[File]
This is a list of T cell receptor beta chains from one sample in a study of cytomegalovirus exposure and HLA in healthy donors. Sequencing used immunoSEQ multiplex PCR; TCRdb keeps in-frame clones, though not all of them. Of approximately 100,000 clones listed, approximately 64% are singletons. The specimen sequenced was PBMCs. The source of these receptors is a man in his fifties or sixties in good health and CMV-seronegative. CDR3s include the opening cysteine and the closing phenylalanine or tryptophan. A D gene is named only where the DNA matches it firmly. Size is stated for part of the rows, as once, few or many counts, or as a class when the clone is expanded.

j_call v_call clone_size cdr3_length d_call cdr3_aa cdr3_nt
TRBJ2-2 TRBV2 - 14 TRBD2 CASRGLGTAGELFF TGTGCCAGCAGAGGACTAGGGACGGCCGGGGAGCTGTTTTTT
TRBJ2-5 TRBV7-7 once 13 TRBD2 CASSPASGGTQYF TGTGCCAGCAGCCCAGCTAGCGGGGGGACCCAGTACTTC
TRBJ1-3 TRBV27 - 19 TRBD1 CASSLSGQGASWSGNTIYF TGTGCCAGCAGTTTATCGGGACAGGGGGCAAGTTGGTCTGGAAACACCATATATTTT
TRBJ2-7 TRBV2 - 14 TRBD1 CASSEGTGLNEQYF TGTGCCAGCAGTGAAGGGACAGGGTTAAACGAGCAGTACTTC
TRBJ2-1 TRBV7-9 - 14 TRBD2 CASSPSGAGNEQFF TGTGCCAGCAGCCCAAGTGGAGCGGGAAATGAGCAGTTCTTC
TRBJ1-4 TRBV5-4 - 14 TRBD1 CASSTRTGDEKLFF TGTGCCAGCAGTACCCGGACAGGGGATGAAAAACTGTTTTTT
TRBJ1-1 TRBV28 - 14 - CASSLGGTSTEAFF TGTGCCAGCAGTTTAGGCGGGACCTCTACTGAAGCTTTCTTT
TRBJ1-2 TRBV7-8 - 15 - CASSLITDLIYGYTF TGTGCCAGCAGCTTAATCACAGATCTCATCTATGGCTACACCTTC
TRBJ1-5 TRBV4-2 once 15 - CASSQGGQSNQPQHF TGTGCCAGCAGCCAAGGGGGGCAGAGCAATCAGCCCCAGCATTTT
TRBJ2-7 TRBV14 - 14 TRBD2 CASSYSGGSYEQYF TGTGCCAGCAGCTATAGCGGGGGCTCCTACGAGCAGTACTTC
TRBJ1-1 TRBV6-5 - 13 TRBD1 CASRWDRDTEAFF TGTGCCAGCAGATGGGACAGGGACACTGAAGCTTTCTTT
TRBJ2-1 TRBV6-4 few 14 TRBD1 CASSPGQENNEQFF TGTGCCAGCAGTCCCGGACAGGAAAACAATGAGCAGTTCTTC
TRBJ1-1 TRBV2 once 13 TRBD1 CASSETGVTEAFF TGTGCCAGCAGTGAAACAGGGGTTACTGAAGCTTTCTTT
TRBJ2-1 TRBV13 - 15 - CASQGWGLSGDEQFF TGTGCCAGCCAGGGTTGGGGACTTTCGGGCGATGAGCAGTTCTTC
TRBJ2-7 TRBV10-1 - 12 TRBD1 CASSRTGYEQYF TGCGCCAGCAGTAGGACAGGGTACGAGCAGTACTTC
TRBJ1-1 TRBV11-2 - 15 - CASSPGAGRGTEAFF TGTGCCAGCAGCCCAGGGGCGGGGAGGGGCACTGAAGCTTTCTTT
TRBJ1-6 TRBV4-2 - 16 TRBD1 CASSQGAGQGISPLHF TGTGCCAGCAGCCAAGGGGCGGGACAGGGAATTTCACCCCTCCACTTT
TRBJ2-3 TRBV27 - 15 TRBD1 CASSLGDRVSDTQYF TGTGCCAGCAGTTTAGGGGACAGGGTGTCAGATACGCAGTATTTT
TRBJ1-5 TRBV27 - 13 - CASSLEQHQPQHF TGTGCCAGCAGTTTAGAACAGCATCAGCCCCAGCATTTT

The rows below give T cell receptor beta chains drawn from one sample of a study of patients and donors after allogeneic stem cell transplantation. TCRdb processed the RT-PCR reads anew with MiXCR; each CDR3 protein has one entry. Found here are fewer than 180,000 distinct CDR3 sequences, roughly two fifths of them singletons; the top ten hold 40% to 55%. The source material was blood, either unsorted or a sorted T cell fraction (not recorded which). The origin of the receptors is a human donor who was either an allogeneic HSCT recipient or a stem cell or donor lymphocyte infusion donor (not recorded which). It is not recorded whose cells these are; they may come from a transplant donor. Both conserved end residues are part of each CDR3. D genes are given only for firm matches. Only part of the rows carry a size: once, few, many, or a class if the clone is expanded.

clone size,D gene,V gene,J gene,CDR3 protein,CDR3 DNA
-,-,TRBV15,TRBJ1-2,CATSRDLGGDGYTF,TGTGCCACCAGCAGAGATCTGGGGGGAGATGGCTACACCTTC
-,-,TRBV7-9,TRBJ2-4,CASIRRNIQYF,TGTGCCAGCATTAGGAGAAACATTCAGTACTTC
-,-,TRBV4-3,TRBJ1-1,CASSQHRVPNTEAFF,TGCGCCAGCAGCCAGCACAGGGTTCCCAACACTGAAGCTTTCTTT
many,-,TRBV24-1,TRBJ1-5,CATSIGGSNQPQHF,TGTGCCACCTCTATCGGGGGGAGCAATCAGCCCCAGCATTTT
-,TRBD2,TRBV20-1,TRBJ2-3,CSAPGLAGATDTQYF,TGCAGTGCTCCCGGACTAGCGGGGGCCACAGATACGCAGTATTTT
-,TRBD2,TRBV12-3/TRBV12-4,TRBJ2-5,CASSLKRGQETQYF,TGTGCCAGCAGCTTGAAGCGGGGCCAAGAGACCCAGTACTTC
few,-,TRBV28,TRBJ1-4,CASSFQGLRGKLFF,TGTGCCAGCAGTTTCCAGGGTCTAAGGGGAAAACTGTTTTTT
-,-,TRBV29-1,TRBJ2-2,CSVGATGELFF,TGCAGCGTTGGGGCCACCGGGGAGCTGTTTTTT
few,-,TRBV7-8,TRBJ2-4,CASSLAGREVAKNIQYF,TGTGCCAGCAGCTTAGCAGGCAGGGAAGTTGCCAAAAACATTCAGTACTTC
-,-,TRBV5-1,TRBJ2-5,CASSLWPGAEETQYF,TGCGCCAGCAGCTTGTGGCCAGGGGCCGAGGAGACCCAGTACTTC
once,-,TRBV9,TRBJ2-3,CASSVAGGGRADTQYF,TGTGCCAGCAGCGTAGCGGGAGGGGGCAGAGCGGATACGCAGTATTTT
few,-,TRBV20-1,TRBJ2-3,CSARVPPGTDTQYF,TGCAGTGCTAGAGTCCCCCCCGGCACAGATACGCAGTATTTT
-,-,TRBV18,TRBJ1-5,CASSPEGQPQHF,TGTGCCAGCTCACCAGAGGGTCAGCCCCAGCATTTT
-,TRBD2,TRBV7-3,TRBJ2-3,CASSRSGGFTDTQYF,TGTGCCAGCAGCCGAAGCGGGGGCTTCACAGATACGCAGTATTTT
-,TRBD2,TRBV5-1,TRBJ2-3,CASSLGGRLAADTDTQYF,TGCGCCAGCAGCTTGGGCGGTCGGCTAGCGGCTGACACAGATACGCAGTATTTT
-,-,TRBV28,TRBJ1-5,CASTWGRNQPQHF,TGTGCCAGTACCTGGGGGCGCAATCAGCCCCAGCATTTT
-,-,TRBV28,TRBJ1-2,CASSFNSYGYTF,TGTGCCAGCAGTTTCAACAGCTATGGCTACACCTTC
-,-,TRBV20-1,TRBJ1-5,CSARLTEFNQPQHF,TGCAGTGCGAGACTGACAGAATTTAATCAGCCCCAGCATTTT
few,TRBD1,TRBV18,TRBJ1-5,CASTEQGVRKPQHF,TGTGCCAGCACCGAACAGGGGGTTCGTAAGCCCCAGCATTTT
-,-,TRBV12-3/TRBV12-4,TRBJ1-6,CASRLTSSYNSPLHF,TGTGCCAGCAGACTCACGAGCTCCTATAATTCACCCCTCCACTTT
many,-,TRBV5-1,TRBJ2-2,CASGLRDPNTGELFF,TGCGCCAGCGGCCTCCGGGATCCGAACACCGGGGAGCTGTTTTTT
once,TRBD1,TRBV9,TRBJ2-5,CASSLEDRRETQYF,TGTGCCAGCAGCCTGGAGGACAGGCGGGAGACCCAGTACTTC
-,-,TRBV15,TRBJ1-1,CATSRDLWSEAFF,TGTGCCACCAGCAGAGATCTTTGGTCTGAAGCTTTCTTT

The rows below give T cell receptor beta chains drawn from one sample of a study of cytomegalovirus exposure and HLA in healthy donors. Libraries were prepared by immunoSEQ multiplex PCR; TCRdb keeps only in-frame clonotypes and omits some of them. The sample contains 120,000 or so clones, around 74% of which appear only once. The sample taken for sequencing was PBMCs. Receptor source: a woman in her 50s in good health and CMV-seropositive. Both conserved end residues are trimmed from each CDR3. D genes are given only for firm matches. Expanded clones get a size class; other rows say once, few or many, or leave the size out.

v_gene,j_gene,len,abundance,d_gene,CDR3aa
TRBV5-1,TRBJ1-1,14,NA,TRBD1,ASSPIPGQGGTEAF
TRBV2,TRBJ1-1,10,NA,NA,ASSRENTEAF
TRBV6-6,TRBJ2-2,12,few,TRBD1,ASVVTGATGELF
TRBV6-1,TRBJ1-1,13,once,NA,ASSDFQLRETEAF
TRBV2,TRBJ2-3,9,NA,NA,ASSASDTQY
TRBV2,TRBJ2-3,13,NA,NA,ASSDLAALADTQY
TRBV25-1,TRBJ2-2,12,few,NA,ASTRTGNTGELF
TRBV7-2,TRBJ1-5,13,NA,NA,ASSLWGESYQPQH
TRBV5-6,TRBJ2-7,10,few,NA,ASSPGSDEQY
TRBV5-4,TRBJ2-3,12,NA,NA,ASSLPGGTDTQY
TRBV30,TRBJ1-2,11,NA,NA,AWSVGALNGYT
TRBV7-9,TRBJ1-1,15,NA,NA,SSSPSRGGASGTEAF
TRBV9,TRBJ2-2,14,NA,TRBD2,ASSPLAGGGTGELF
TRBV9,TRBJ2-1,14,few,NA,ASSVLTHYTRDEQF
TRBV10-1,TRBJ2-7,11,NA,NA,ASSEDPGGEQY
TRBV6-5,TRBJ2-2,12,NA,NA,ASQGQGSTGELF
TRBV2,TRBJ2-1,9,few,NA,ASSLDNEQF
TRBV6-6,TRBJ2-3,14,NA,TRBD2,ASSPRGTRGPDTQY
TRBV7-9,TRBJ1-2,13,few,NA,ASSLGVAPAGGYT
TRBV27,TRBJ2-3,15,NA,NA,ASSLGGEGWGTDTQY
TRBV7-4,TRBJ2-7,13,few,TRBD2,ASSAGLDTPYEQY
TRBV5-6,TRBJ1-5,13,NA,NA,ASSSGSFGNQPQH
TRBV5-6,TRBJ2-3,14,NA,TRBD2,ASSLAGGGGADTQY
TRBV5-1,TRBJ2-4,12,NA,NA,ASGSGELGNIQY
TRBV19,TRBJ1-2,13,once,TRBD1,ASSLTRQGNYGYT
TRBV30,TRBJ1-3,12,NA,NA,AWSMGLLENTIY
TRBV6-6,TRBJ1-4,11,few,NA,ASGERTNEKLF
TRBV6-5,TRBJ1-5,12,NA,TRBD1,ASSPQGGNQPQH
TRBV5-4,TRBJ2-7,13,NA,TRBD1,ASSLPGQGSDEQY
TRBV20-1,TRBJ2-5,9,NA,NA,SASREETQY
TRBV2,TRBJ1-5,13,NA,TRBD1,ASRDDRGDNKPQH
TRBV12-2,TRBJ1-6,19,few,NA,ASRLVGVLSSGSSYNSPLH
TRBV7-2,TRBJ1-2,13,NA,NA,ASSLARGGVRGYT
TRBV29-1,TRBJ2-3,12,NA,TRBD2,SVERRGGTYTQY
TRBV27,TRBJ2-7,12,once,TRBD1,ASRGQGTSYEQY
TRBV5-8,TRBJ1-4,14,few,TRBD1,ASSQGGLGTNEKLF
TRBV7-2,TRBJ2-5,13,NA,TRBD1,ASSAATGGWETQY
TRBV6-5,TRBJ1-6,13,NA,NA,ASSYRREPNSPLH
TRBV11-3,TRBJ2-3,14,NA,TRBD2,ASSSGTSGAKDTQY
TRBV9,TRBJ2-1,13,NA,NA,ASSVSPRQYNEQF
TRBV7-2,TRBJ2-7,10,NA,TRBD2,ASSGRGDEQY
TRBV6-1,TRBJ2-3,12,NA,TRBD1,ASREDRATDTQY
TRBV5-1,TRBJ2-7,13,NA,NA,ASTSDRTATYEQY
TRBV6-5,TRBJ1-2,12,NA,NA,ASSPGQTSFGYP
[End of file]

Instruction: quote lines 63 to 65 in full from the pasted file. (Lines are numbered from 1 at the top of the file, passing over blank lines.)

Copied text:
TRBV10-1,TRBJ2-7,11,NA,NA,ASSEDPGGEQY
TRBV6-5,TRBJ2-2,12,NA,NA,ASQGQGSTGELF
TRBV2,TRBJ2-1,9,few,NA,ASSLDNEQF